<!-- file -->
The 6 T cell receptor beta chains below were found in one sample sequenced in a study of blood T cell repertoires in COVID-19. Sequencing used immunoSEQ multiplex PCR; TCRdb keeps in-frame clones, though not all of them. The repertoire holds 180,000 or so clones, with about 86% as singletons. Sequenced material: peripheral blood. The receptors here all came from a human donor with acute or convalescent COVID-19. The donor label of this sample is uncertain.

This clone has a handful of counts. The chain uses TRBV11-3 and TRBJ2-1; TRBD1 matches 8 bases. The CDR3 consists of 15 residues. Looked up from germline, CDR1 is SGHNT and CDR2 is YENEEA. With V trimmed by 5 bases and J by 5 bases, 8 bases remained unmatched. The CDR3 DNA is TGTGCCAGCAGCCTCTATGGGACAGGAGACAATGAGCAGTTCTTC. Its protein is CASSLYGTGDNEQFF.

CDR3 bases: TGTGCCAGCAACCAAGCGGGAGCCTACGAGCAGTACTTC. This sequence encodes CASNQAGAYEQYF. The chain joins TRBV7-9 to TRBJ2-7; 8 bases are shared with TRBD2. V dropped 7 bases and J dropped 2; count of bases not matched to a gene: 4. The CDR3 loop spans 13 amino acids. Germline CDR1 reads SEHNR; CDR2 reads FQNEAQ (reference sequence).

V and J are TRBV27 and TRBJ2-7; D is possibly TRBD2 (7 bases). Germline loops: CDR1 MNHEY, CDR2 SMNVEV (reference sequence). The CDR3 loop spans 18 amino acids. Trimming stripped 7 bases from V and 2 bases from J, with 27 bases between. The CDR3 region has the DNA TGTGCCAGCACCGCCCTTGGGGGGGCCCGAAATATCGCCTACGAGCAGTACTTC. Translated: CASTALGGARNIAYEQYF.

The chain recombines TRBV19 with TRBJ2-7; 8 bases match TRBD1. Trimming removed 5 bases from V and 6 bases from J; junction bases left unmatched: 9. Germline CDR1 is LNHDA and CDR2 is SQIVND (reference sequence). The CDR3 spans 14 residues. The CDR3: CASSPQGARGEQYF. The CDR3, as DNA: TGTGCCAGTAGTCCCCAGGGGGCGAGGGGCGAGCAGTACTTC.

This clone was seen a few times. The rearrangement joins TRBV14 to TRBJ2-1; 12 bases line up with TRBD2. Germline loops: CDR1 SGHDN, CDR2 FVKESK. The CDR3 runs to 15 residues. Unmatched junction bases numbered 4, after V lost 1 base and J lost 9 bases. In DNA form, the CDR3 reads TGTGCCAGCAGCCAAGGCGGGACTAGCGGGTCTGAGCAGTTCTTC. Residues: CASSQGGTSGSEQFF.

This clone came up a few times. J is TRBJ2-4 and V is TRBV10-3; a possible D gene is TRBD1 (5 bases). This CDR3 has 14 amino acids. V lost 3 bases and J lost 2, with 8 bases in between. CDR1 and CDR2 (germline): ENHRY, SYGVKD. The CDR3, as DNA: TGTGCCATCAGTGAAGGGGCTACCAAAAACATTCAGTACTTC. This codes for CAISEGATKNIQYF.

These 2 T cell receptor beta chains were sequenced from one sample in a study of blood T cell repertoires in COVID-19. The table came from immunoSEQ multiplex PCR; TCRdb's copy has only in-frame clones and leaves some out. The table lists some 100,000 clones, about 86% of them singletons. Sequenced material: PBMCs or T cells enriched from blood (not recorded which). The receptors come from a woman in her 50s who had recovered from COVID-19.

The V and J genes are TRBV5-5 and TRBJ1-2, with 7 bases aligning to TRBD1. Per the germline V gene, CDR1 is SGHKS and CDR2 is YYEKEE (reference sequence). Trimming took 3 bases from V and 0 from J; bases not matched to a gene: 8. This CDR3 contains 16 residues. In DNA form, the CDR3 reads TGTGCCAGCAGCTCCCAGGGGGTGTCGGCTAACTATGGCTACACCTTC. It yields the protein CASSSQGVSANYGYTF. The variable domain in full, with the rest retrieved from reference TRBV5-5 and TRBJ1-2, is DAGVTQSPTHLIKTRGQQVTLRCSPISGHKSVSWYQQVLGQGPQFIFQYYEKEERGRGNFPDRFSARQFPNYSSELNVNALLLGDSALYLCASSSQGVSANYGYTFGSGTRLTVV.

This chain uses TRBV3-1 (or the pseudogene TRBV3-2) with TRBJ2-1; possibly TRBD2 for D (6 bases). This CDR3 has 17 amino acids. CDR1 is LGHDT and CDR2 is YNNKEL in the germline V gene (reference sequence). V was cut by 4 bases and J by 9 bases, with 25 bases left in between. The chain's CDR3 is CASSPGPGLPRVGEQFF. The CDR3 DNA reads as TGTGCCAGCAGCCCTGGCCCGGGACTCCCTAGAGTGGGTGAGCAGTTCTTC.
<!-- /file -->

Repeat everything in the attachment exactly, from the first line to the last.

The 6 T cell receptor beta chains below were found in one sample sequenced in a study of blood T cell repertoires in COVID-19. Sequencing used immunoSEQ multiplex PCR; TCRdb keeps in-frame clones, though not all of them. The repertoire holds 180,000 or so clones, with about 86% as singletons. Sequenced material: peripheral blood. The receptors here all came from a human donor with acute or convalescent COVID-19. The donor label of this sample is uncertain.

This clone has a handful of counts. The chain uses TRBV11-3 and TRBJ2-1; TRBD1 matches 8 bases. The CDR3 consists of 15 residues. Looked up from germline, CDR1 is SGHNT and CDR2 is YENEEA. With V trimmed by 5 bases and J by 5 bases, 8 bases remained unmatched. The CDR3 DNA is TGTGCCAGCAGCCTCTATGGGACAGGAGACAATGAGCAGTTCTTC. Its protein is CASSLYGTGDNEQFF.

CDR3 bases: TGTGCCAGCAACCAAGCGGGAGCCTACGAGCAGTACTTC. This sequence encodes CASNQAGAYEQYF. The chain joins TRBV7-9 to TRBJ2-7; 8 bases are shared with TRBD2. V dropped 7 bases and J dropped 2; count of bases not matched to a gene: 4. The CDR3 loop spans 13 amino acids. Germline CDR1 reads SEHNR; CDR2 reads FQNEAQ (reference sequence).

V and J are TRBV27 and TRBJ2-7; D is possibly TRBD2 (7 bases). Germline loops: CDR1 MNHEY, CDR2 SMNVEV (reference sequence). The CDR3 loop spans 18 amino acids. Trimming stripped 7 bases from V and 2 bases from J, with 27 bases between. The CDR3 region has the DNA TGTGCCAGCACCGCCCTTGGGGGGGCCCGAAATATCGCCTACGAGCAGTACTTC. Translated: CASTALGGARNIAYEQYF.

The chain recombines TRBV19 with TRBJ2-7; 8 bases match TRBD1. Trimming removed 5 bases from V and 6 bases from J; junction bases left unmatched: 9. Germline CDR1 is LNHDA and CDR2 is SQIVND (reference sequence). The CDR3 spans 14 residues. The CDR3: CASSPQGARGEQYF. The CDR3, as DNA: TGTGCCAGTAGTCCCCAGGGGGCGAGGGGCGAGCAGTACTTC.

This clone was seen a few times. The rearrangement joins TRBV14 to TRBJ2-1; 12 bases line up with TRBD2. Germline loops: CDR1 SGHDN, CDR2 FVKESK. The CDR3 runs to 15 residues. Unmatched junction bases numbered 4, after V lost 1 base and J lost 9 bases. In DNA form, the CDR3 reads TGTGCCAGCAGCCAAGGCGGGACTAGCGGGTCTGAGCAGTTCTTC. Residues: CASSQGGTSGSEQFF.

This clone came up a few times. J is TRBJ2-4 and V is TRBV10-3; a possible D gene is TRBD1 (5 bases). This CDR3 has 14 amino acids. V lost 3 bases and J lost 2, with 8 bases in between. CDR1 and CDR2 (germline): ENHRY, SYGVKD. The CDR3, as DNA: TGTGCCATCAGTGAAGGGGCTACCAAAAACATTCAGTACTTC. This codes for CAISEGATKNIQYF.

These 2 T cell receptor beta chains were sequenced from one sample in a study of blood T cell repertoires in COVID-19. The table came from immunoSEQ multiplex PCR; TCRdb's copy has only in-frame clones and leaves some out. The table lists some 100,000 clones, about 86% of them singletons. Sequenced material: PBMCs or T cells enriched from blood (not recorded which). The receptors come from a woman in her 50s who had recovered from COVID-19.

The V and J genes are TRBV5-5 and TRBJ1-2, with 7 bases aligning to TRBD1. Per the germline V gene, CDR1 is SGHKS and CDR2 is YYEKEE (reference sequence). Trimming took 3 bases from V and 0 from J; bases not matched to a gene: 8. This CDR3 contains 16 residues. In DNA form, the CDR3 reads TGTGCCAGCAGCTCCCAGGGGGTGTCGGCTAACTATGGCTACACCTTC. It yields the protein CASSSQGVSANYGYTF. The variable domain in full, with the rest retrieved from reference TRBV5-5 and TRBJ1-2, is DAGVTQSPTHLIKTRGQQVTLRCSPISGHKSVSWYQQVLGQGPQFIFQYYEKEERGRGNFPDRFSARQFPNYSSELNVNALLLGDSALYLCASSSQGVSANYGYTFGSGTRLTVV.

This chain uses TRBV3-1 (or the pseudogene TRBV3-2) with TRBJ2-1; possibly TRBD2 for D (6 bases). This CDR3 has 17 amino acids. CDR1 is LGHDT and CDR2 is YNNKEL in the germline V gene (reference sequence). V was cut by 4 bases and J by 9 bases, with 25 bases left in between. The chain's CDR3 is CASSPGPGLPRVGEQFF. The CDR3 DNA reads as TGTGCCAGCAGCCCTGGCCCGGGACTCCCTAGAGTGGGTGAGCAGTTCTTC.